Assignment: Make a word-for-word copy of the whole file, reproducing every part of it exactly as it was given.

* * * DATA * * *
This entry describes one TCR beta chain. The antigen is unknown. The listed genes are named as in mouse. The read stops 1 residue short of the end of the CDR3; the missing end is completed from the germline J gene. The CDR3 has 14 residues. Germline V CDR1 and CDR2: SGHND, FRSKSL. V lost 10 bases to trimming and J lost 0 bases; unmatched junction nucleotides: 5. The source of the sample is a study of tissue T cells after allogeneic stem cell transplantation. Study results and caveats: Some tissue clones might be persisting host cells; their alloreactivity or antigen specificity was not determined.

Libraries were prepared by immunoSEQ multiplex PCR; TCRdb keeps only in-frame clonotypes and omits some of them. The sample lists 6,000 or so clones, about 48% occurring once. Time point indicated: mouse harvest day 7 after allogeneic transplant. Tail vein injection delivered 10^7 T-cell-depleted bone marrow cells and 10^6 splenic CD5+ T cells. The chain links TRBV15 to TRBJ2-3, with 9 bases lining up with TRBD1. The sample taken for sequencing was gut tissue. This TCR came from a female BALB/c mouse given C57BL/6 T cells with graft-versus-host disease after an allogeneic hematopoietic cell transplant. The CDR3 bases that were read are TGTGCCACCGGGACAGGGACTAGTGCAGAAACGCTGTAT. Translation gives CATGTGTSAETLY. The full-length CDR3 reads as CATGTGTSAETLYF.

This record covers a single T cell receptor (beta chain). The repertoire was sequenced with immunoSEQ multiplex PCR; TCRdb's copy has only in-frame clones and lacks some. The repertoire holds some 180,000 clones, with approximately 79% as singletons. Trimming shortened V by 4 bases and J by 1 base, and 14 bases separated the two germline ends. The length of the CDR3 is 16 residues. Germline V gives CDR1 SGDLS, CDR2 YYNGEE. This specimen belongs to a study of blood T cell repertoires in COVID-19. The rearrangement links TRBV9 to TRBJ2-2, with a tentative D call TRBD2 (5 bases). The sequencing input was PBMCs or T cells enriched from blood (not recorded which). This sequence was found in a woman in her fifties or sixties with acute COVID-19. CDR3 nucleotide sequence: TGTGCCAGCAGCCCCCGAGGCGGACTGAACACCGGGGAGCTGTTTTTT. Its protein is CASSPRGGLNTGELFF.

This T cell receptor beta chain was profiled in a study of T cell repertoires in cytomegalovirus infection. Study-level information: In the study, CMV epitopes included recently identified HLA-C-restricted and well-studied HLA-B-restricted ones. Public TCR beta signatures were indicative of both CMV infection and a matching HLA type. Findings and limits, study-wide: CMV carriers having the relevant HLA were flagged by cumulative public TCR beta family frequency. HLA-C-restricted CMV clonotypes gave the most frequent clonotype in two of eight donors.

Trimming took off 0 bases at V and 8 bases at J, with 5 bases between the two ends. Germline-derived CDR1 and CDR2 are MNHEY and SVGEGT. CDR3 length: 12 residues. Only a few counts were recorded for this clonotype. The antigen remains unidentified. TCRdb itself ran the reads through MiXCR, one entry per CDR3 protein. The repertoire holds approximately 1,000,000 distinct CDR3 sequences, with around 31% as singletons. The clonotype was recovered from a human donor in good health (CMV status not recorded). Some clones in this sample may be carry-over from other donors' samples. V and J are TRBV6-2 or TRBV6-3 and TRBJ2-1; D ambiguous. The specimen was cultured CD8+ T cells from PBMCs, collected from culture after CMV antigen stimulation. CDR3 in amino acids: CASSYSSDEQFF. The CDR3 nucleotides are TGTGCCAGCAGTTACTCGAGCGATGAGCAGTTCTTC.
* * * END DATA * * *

This entry describes one TCR beta chain. The antigen is unknown. The listed genes are named as in mouse. The read stops 1 residue short of the end of the CDR3; the missing end is completed from the germline J gene. The CDR3 has 14 residues. Germline V CDR1 and CDR2: SGHND, FRSKSL. V lost 10 bases to trimming and J lost 0 bases; unmatched junction nucleotides: 5. The source of the sample is a study of tissue T cells after allogeneic stem cell transplantation. Study results and caveats: Some tissue clones might be persisting host cells; their alloreactivity or antigen specificity was not determined.

Libraries were prepared by immunoSEQ multiplex PCR; TCRdb keeps only in-frame clonotypes and omits some of them. The sample lists 6,000 or so clones, about 48% occurring once. Time point indicated: mouse harvest day 7 after allogeneic transplant. Tail vein injection delivered 10^7 T-cell-depleted bone marrow cells and 10^6 splenic CD5+ T cells. The chain links TRBV15 to TRBJ2-3, with 9 bases lining up with TRBD1. The sample taken for sequencing was gut tissue. This TCR came from a female BALB/c mouse given C57BL/6 T cells with graft-versus-host disease after an allogeneic hematopoietic cell transplant. The CDR3 bases that were read are TGTGCCACCGGGACAGGGACTAGTGCAGAAACGCTGTAT. Translation gives CATGTGTSAETLY. The full-length CDR3 reads as CATGTGTSAETLYF.

This record covers a single T cell receptor (beta chain). The repertoire was sequenced with immunoSEQ multiplex PCR; TCRdb's copy has only in-frame clones and lacks some. The repertoire holds some 180,000 clones, with approximately 79% as singletons. Trimming shortened V by 4 bases and J by 1 base, and 14 bases separated the two germline ends. The length of the CDR3 is 16 residues. Germline V gives CDR1 SGDLS, CDR2 YYNGEE. This specimen belongs to a study of blood T cell repertoires in COVID-19. The rearrangement links TRBV9 to TRBJ2-2, with a tentative D call TRBD2 (5 bases). The sequencing input was PBMCs or T cells enriched from blood (not recorded which). This sequence was found in a woman in her fifties or sixties with acute COVID-19. CDR3 nucleotide sequence: TGTGCCAGCAGCCCCCGAGGCGGACTGAACACCGGGGAGCTGTTTTTT. Its protein is CASSPRGGLNTGELFF.

This T cell receptor beta chain was profiled in a study of T cell repertoires in cytomegalovirus infection. Study-level information: In the study, CMV epitopes included recently identified HLA-C-restricted and well-studied HLA-B-restricted ones. Public TCR beta signatures were indicative of both CMV infection and a matching HLA type. Findings and limits, study-wide: CMV carriers having the relevant HLA were flagged by cumulative public TCR beta family frequency. HLA-C-restricted CMV clonotypes gave the most frequent clonotype in two of eight donors.

Trimming took off 0 bases at V and 8 bases at J, with 5 bases between the two ends. Germline-derived CDR1 and CDR2 are MNHEY and SVGEGT. CDR3 length: 12 residues. Only a few counts were recorded for this clonotype. The antigen remains unidentified. TCRdb itself ran the reads through MiXCR, one entry per CDR3 protein. The repertoire holds approximately 1,000,000 distinct CDR3 sequences, with around 31% as singletons. The clonotype was recovered from a human donor in good health (CMV status not recorded). Some clones in this sample may be carry-over from other donors' samples. V and J are TRBV6-2 or TRBV6-3 and TRBJ2-1; D ambiguous. The specimen was cultured CD8+ T cells from PBMCs, collected from culture after CMV antigen stimulation. CDR3 in amino acids: CASSYSSDEQFF. The CDR3 nucleotides are TGTGCCAGCAGTTACTCGAGCGATGAGCAGTTCTTC.